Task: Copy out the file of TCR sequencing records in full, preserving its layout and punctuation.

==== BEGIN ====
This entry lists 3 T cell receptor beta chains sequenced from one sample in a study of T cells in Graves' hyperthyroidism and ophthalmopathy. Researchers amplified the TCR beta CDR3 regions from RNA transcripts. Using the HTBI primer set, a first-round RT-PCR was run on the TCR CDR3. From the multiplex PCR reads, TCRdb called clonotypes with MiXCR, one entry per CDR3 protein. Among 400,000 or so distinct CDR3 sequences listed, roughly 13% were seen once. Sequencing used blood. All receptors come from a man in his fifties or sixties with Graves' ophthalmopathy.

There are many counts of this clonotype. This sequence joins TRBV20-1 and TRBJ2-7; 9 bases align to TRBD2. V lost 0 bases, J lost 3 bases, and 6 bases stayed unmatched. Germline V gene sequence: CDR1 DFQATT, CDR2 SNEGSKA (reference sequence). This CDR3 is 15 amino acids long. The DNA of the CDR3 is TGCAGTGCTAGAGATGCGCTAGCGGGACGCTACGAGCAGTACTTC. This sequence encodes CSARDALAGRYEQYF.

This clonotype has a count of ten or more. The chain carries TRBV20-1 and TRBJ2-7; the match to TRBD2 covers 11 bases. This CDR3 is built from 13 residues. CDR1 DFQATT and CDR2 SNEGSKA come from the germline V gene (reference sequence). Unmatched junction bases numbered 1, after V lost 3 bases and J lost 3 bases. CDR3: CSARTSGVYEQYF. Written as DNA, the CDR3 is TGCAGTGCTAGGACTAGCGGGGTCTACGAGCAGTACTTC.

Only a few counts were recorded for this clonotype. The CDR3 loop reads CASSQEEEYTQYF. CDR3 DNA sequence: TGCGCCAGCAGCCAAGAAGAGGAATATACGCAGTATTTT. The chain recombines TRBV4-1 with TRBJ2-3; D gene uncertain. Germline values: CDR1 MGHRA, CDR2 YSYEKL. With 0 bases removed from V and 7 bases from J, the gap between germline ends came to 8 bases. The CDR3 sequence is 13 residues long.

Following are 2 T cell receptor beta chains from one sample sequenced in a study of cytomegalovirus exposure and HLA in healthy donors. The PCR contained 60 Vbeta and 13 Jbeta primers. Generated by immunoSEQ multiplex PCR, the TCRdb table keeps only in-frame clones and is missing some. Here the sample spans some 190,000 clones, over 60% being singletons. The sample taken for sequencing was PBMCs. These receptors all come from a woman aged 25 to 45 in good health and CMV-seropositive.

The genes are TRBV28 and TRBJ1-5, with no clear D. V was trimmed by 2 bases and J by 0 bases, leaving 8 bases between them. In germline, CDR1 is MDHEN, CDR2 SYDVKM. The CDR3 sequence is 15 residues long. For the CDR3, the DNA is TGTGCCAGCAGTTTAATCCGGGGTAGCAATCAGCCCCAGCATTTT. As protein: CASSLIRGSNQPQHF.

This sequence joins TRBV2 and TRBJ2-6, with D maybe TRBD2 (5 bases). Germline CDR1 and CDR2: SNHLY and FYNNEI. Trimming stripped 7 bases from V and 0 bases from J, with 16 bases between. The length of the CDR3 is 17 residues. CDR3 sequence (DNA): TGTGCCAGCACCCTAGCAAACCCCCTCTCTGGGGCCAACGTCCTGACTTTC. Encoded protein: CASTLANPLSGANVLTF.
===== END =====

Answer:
This entry lists 3 T cell receptor beta chains sequenced from one sample in a study of T cells in Graves' hyperthyroidism and ophthalmopathy. Researchers amplified the TCR beta CDR3 regions from RNA transcripts. Using the HTBI primer set, a first-round RT-PCR was run on the TCR CDR3. From the multiplex PCR reads, TCRdb called clonotypes with MiXCR, one entry per CDR3 protein. Among 400,000 or so distinct CDR3 sequences listed, roughly 13% were seen once. Sequencing used blood. All receptors come from a man in his fifties or sixties with Graves' ophthalmopathy.

There are many counts of this clonotype. This sequence joins TRBV20-1 and TRBJ2-7; 9 bases align to TRBD2. V lost 0 bases, J lost 3 bases, and 6 bases stayed unmatched. Germline V gene sequence: CDR1 DFQATT, CDR2 SNEGSKA (reference sequence). This CDR3 is 15 amino acids long. The DNA of the CDR3 is TGCAGTGCTAGAGATGCGCTAGCGGGACGCTACGAGCAGTACTTC. This sequence encodes CSARDALAGRYEQYF.

This clonotype has a count of ten or more. The chain carries TRBV20-1 and TRBJ2-7; the match to TRBD2 covers 11 bases. This CDR3 is built from 13 residues. CDR1 DFQATT and CDR2 SNEGSKA come from the germline V gene (reference sequence). Unmatched junction bases numbered 1, after V lost 3 bases and J lost 3 bases. CDR3: CSARTSGVYEQYF. Written as DNA, the CDR3 is TGCAGTGCTAGGACTAGCGGGGTCTACGAGCAGTACTTC.

Only a few counts were recorded for this clonotype. The CDR3 loop reads CASSQEEEYTQYF. CDR3 DNA sequence: TGCGCCAGCAGCCAAGAAGAGGAATATACGCAGTATTTT. The chain recombines TRBV4-1 with TRBJ2-3; D gene uncertain. Germline values: CDR1 MGHRA, CDR2 YSYEKL. With 0 bases removed from V and 7 bases from J, the gap between germline ends came to 8 bases. The CDR3 sequence is 13 residues long.

Following are 2 T cell receptor beta chains from one sample sequenced in a study of cytomegalovirus exposure and HLA in healthy donors. The PCR contained 60 Vbeta and 13 Jbeta primers. Generated by immunoSEQ multiplex PCR, the TCRdb table keeps only in-frame clones and is missing some. Here the sample spans some 190,000 clones, over 60% being singletons. The sample taken for sequencing was PBMCs. These receptors all come from a woman aged 25 to 45 in good health and CMV-seropositive.

The genes are TRBV28 and TRBJ1-5, with no clear D. V was trimmed by 2 bases and J by 0 bases, leaving 8 bases between them. In germline, CDR1 is MDHEN, CDR2 SYDVKM. The CDR3 sequence is 15 residues long. For the CDR3, the DNA is TGTGCCAGCAGTTTAATCCGGGGTAGCAATCAGCCCCAGCATTTT. As protein: CASSLIRGSNQPQHF.

This sequence joins TRBV2 and TRBJ2-6, with D maybe TRBD2 (5 bases). Germline CDR1 and CDR2: SNHLY and FYNNEI. Trimming stripped 7 bases from V and 0 bases from J, with 16 bases between. The length of the CDR3 is 17 residues. CDR3 sequence (DNA): TGTGCCAGCACCCTAGCAAACCCCCTCTCTGGGGCCAACGTCCTGACTTTC. Encoded protein: CASTLANPLSGANVLTF.